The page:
“Group Therapy captures the relationship between us, our music and you, our audience, and the magic that happens when those three things interact. It’s something you’ve all taken into your hearts and it lies at the centre of everything that we do – the community, the connection, the interaction. Our radio show is our weekly Group Therapy with all of you.”
Above & Beyond attract a cult-like following, one that I’m not sure I fully understood until last Saturday. I’m not a member of the “trance family,” it isn’t my favorite subgenre of electronic music, and I’ve only seen Above & Beyond twice before — neither time from start to finish — but I recognize their legacy. When I was offered a one way ticket to Trancelandia I eagerly accepted. Although the controversy currently surrounding dance music events didn’t effect my experience, it did give me the opportunity to critically examine why I was there.
With the popularity of “raves” growing, their value, safety, and purpose have come under scrutiny causing debate amongst dance music’s most vocal critics and supporters. A recent article published by The LA Times reduced festivals and similar events to nothing more than cash-fueled death traps. Anyone who has spent time squished between strangers just to hear a DJ play for three hours knows that’s simply not the case.
San Bernardino city attorney, James Penman says in the aforementioned article, “a rave without drugs is like a rodeo without horses. They don’t happen.” This focus on irresponsible behavior is a running theme throughout the article but it misses the point. I don’t imagine people often engage in illicit activities while listening to music in the comfort of their own homes, but yet they still press play time and time again. Why? Because, as I’ve said before, music is about a feeling. When that same music is enjoyed amongst a large crowd of fans connecting over a shared interest, that feeling is enhanced tenfold.
When I first started attending dance music events several years ago, my mom, who grew up with performers like Madonna, was curious about the appeal of shows whose headliners are DJs. “Where’s the stage presence?” she asked. I didn’t have an answer then, but I do now. Good DJs (emphasis on good) are experience curators. Instead of focusing on choreographed dance moves like a more traditional performance, attendees are given the freedom to get lost in the moment, and that’s why people are flocking to raves. That’s the appeal. Yes, there are lights, motherships, and mau5 masks but if you close your eyes, you’re not missing out on anything important. Close your eyes at a Beyoncé concert and the story isn’t the same.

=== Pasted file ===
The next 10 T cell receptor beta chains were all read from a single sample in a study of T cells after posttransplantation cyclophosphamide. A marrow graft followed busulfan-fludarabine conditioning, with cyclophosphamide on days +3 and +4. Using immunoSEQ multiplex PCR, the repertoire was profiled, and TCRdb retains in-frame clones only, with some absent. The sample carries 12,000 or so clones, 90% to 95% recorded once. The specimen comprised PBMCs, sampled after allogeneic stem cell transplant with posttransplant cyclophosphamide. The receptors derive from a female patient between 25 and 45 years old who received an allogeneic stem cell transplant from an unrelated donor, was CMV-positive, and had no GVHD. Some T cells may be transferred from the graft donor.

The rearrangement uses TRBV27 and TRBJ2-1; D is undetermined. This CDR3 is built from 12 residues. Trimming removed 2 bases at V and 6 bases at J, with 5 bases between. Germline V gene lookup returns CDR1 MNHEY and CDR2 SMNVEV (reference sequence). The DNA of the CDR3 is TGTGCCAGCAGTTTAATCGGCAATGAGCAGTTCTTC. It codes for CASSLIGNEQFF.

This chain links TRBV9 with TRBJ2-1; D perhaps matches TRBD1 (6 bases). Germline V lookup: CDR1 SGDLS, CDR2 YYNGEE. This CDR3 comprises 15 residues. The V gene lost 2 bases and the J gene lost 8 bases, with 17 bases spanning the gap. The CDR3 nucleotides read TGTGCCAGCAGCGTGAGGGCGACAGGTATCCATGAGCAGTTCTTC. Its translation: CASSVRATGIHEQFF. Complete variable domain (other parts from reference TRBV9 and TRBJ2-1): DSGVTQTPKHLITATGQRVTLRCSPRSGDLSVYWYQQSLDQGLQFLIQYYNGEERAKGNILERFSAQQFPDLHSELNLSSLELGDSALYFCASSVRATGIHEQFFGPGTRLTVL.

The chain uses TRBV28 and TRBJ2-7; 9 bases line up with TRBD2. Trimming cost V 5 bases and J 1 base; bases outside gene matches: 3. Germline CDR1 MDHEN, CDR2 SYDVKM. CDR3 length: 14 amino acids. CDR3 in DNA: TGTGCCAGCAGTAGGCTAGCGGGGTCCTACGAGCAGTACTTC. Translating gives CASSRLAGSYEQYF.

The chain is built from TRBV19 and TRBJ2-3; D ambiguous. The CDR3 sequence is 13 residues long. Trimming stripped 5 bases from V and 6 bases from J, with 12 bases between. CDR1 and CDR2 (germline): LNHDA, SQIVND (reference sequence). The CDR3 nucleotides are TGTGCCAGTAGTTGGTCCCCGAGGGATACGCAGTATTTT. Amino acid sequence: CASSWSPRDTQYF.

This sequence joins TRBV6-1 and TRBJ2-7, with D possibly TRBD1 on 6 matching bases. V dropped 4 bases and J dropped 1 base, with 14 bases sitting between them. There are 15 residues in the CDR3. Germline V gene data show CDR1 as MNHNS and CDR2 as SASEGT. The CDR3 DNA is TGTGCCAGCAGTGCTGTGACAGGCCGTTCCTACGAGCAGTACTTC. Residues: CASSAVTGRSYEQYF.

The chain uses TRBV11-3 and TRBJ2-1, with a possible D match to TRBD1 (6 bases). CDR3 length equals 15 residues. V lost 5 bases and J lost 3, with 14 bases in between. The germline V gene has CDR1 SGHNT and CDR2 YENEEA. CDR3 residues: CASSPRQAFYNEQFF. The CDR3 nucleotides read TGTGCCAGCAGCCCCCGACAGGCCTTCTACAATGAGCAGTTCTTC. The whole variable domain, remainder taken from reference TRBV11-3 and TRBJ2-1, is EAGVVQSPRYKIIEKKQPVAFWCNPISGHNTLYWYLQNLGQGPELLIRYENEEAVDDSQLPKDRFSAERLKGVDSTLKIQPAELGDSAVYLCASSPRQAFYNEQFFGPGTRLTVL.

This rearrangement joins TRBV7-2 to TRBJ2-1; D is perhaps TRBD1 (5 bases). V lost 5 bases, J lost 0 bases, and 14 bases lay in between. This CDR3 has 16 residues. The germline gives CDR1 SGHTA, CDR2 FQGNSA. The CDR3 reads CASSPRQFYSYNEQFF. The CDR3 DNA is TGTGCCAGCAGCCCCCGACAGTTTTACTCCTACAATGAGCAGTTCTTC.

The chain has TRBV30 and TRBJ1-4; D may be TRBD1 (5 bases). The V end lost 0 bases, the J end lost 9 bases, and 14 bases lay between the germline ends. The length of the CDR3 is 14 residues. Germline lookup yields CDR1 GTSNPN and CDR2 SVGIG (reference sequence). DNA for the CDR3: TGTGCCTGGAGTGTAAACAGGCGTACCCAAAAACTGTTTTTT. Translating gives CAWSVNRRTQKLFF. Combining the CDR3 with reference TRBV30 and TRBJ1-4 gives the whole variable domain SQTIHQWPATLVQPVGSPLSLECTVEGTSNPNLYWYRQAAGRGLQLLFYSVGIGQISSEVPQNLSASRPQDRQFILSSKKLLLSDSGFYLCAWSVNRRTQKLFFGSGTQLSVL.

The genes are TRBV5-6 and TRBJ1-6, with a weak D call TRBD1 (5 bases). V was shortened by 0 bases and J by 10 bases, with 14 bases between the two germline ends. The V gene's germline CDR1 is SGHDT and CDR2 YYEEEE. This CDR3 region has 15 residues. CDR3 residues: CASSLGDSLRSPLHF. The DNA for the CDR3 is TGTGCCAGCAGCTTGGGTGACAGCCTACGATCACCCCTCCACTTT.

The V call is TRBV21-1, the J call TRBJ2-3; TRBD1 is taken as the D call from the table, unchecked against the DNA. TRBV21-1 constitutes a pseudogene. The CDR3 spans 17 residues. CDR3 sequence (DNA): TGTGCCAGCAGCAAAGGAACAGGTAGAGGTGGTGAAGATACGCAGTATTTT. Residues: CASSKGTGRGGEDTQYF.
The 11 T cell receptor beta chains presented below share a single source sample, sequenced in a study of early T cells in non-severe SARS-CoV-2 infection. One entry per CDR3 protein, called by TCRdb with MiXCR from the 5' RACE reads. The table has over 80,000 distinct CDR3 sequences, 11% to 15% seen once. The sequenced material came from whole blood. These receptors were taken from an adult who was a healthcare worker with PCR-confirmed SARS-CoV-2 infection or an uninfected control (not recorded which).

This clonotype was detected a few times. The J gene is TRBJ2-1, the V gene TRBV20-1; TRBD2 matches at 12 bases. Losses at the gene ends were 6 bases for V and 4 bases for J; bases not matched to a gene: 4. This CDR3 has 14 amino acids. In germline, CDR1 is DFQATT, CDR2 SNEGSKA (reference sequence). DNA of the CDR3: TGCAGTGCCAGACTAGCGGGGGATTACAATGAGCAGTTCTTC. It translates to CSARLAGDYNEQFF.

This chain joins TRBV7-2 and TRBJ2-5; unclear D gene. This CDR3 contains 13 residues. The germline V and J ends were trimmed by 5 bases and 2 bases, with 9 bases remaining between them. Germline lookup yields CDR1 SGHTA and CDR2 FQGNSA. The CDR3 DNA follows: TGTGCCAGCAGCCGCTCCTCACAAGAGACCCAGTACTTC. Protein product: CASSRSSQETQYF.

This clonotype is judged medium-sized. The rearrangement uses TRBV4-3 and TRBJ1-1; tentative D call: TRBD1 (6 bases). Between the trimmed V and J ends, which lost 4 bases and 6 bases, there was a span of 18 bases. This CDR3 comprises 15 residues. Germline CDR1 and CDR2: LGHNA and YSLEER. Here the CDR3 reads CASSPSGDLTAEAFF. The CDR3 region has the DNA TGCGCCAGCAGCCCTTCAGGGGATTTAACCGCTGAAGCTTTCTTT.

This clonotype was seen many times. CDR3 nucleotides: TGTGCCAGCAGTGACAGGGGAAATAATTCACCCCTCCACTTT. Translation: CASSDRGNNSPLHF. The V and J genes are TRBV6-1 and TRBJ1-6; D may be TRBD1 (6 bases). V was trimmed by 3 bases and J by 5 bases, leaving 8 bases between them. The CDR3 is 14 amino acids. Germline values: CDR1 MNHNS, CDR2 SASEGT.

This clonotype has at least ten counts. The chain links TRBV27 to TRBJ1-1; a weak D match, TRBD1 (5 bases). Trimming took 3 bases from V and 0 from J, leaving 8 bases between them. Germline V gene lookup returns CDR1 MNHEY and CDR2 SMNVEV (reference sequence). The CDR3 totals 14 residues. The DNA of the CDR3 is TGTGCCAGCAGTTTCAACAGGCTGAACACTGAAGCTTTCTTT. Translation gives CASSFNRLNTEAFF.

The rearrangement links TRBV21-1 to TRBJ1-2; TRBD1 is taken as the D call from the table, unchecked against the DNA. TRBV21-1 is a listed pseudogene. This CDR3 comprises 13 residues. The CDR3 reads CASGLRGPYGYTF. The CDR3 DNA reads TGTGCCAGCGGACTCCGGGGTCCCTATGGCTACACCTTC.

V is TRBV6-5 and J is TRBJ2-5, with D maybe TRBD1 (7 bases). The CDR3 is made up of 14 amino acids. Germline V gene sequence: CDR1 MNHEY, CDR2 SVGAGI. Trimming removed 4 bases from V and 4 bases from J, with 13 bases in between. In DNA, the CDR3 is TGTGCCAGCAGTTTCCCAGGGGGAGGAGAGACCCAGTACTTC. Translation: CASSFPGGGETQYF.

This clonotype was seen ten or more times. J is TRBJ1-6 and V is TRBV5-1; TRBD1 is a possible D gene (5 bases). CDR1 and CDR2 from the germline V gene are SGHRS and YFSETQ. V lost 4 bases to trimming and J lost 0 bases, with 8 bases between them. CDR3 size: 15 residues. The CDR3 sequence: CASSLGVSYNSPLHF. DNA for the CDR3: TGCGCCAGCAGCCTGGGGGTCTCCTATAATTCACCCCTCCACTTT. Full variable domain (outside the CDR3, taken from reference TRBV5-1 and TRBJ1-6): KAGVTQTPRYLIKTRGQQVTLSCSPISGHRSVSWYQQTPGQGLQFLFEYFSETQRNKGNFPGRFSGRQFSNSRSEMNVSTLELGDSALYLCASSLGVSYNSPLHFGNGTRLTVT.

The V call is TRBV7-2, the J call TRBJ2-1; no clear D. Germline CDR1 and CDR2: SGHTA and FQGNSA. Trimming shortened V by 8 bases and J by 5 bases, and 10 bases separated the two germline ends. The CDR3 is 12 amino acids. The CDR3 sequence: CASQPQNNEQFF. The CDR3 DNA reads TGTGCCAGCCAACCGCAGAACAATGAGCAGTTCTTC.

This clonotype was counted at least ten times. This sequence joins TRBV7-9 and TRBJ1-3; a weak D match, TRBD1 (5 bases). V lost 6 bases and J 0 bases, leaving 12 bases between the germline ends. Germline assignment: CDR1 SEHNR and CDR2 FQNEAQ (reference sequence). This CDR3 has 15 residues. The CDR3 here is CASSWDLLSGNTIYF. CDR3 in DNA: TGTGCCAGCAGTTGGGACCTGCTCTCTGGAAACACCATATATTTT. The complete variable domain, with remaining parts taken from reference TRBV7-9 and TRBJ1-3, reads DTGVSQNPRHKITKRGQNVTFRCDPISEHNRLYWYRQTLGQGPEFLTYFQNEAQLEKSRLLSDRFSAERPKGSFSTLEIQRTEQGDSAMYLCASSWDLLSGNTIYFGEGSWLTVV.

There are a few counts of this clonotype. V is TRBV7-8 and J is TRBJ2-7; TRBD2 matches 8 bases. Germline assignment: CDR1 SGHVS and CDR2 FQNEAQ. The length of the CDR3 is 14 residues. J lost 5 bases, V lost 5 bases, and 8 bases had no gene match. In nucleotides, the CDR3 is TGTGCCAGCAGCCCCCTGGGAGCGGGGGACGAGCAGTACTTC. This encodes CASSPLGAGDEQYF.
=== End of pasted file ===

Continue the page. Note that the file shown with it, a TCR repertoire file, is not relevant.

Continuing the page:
Having built a successful brand out of providing their fans with Group Therapy, Above & Beyond are an exemplar of this experience curation ideal. “You look amazing out there,” “time for some Group Therapy,” “but we love you, can you love us back?” and other similar encouragements were flashed across the screen repeatedly over the course of the evening. It was almost as if they were personally serenading each attendee. Their positivity is infectious. As I furiously scribbled notes into my phone several of my floor mates checked in to make sure I was enjoying myself. The happiness and experience of a stranger was important to them.
The peak of my evening and the heart of the set was when A&B dropped “Sun & Moon.” The room immediately erupted into a Richard Bedford sing-a-long but when the music suddenly stopped the chants changed from, “you were the sun and moon to me” to “push the button! push the button!” Tony McGuinness left his spot behind the decks to pluck one lucky girl from the crowd so she could push the button and deliver euphoria, as he often does, to the fans who had been eagerly awaiting this moment for the entire night.
Promoters can sell tickets, book the right artists, and put them in the right venues but what they can’t do is manufacture feeling. Feeling is, for the most part, what keeps fans coming back. And that’s where Rong-Gong Lin II, Paul Pringle and Andrew Blankstein — authors of the contested LA Times article — missed the mark. So, why do I attend “raves?” Because standing next to a bunch of people who “get it” — it being the music — is truly spiritual.
For a full tracklist from the evening go here.
Photo Credit: Doug Van Sant for MadeEvent.com